Great ranging associated with greater reproductive investment in mammals.
Most animals must travel to find food, incurring an unavoidable energy and time cost. Economic theory predicts, and experimental work confirms, that within species, increasing the distance traveled each day to find food has negative fitness consequences, decreasing the amount of energy invested in maintenance, repair, and reproduction. Here, we show that this relationship between daily distance traveled and reproductive success is fundamentally different between species and over evolutionary time in many lineages. Phylogenetically controlled analyses of 161 eutherian mammals indicate that, after controlling for body mass, evolutionary increases in the daily distance traveled are associated with corresponding increases in both total fertility (number of offspring per lifetime) and total offspring mass (grams of offspring per lifetime). This suggests that over evolutionary time, increasing travel distance is often part of a strategy for procuring more food energy and not necessarily a response to decreased food availability. These results have important implications for ecological comparisons among species, including assessments of habitat quality based on locomotor behavior.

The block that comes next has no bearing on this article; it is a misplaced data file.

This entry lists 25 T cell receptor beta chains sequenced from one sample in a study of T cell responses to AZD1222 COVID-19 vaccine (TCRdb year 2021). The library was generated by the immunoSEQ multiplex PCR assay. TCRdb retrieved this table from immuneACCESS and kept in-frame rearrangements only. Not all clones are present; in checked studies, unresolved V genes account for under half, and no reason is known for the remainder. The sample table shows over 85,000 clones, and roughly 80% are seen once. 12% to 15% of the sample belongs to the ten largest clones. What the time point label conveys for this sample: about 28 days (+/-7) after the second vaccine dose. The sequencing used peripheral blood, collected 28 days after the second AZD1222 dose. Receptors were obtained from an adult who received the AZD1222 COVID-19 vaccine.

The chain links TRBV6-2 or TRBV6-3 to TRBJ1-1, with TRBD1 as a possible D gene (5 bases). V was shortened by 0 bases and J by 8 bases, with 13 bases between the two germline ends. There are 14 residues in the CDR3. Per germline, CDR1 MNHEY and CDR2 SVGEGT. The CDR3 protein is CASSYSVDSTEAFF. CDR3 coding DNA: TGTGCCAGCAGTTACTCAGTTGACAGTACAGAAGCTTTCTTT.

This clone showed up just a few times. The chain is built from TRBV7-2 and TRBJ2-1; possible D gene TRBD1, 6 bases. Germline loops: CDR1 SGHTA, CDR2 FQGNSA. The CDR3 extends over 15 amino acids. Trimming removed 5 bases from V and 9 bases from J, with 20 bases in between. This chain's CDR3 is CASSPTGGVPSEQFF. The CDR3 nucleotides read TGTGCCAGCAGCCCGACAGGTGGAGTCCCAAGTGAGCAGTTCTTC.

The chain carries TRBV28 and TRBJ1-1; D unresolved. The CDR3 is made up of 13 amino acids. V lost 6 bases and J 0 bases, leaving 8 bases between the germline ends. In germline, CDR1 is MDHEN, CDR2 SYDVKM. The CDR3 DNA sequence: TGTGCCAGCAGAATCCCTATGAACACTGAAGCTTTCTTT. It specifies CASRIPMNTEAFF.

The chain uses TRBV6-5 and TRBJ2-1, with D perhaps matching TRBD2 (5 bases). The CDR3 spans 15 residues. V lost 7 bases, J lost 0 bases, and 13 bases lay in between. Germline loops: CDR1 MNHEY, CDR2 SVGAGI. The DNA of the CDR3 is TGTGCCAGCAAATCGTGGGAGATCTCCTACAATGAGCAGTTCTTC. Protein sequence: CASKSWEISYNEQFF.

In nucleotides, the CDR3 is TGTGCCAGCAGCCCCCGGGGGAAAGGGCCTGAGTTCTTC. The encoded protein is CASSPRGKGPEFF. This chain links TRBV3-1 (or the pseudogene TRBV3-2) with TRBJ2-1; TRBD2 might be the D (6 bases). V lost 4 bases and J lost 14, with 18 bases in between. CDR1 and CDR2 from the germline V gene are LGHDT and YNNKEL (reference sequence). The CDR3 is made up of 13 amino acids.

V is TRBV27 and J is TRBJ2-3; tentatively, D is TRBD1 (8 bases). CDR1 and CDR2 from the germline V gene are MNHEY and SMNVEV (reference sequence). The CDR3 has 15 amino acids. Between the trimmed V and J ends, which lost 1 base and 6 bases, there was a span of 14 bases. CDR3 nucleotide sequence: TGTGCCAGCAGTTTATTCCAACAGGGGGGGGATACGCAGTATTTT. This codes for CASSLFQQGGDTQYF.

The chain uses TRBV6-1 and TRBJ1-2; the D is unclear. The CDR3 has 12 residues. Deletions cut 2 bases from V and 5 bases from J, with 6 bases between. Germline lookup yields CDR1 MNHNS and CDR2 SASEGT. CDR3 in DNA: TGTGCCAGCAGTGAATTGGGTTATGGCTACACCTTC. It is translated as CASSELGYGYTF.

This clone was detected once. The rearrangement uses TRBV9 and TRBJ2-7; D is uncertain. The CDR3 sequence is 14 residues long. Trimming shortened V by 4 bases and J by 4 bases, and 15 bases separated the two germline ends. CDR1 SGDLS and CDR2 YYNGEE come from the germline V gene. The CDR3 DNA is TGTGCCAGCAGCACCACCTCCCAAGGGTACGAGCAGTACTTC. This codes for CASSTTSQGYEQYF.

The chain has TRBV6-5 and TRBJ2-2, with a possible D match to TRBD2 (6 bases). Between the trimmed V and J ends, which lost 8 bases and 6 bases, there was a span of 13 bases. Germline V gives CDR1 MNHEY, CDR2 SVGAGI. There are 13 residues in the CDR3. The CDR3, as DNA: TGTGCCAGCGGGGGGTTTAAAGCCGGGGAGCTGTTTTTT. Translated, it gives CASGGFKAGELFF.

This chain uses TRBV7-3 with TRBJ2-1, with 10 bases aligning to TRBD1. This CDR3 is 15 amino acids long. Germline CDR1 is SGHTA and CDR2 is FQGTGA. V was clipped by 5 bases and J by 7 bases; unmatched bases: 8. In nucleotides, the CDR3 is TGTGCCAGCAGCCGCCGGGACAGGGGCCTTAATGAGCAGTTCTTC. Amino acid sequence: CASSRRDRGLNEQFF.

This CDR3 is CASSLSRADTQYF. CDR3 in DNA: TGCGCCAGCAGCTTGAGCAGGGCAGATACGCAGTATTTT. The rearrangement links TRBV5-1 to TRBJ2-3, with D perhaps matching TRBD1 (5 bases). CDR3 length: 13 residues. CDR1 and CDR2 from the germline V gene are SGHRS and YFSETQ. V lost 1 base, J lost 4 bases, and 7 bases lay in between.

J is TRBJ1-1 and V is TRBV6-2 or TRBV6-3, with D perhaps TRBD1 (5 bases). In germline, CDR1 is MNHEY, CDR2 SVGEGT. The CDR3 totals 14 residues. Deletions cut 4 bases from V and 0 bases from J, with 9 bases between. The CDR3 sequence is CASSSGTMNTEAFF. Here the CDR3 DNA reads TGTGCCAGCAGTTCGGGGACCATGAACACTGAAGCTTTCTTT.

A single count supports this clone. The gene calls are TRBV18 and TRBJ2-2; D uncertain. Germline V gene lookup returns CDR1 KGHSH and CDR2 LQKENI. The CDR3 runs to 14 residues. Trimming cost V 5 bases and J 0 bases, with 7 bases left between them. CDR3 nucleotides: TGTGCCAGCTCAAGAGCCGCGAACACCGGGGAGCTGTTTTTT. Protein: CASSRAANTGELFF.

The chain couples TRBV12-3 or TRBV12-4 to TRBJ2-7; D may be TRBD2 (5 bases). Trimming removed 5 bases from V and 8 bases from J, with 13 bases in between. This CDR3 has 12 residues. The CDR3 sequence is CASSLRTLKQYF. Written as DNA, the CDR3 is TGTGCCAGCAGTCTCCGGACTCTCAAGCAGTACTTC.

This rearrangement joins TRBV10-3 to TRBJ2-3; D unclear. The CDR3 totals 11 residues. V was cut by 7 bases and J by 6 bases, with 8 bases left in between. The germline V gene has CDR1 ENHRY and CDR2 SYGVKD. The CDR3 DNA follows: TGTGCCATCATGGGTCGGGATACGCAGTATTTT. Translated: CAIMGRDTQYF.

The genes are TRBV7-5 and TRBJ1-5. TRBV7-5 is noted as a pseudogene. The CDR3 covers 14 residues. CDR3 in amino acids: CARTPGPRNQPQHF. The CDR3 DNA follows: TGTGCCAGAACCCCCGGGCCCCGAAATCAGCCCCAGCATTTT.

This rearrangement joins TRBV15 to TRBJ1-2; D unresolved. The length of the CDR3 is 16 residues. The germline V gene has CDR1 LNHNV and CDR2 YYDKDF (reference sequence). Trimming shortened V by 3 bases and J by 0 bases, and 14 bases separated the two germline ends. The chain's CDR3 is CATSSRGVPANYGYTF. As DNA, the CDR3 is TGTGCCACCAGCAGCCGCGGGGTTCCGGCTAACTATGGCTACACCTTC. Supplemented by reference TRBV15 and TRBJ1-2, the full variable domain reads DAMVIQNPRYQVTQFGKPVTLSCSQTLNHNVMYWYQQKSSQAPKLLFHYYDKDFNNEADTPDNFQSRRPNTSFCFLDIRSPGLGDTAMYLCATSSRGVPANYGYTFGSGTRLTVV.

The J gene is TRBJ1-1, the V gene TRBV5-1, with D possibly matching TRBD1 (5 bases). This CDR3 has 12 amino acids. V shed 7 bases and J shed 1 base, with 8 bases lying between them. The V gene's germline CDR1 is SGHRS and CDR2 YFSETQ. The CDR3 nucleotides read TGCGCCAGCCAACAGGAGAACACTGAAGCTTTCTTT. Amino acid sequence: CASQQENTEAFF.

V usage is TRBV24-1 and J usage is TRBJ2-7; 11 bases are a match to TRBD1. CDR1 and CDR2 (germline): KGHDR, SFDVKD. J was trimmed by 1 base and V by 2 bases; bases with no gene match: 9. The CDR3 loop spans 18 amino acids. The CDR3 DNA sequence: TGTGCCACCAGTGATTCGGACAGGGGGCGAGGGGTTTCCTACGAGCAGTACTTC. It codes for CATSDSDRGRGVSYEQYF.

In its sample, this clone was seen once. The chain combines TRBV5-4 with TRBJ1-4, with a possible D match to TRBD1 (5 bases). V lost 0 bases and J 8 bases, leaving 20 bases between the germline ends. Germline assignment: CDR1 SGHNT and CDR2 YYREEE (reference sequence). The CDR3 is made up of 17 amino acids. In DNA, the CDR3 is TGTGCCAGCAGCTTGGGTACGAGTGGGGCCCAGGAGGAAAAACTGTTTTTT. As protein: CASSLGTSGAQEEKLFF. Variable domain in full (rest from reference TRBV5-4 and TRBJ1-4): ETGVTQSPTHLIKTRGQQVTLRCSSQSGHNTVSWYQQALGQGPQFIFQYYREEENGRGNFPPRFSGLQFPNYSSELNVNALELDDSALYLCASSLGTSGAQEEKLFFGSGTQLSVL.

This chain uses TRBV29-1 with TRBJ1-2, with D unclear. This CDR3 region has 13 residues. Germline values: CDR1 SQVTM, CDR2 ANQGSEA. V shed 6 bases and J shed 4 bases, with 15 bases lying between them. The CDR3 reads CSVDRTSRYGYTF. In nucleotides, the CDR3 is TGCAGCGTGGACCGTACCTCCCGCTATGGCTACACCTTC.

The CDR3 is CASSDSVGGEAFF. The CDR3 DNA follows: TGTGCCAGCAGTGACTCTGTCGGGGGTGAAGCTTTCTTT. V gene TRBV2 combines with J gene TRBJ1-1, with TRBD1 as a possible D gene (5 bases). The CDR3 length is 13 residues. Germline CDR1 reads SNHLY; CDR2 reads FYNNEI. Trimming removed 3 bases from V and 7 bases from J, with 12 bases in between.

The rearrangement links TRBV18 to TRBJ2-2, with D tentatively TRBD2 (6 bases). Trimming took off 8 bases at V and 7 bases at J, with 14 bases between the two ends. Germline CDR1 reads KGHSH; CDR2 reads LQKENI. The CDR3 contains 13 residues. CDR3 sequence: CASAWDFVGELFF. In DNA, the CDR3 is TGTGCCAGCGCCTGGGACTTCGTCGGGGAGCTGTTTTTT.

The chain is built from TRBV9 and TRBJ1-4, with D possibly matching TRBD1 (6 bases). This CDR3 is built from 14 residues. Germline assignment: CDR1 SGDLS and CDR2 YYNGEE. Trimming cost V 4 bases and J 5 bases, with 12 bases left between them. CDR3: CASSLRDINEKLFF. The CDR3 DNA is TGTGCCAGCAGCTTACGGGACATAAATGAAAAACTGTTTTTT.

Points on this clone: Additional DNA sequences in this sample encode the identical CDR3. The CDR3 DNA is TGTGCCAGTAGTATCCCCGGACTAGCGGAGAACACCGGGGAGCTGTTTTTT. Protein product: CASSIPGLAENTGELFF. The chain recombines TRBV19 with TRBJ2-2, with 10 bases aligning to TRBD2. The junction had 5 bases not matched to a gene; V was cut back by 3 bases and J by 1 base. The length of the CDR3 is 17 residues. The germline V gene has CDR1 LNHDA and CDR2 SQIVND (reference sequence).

Volume / Issue
Start / End Page
Pubmed Central ID
Electronic International Standard Serial Number (EISSN)
International Standard Serial Number (ISSN)
Digital Object Identifier (DOI)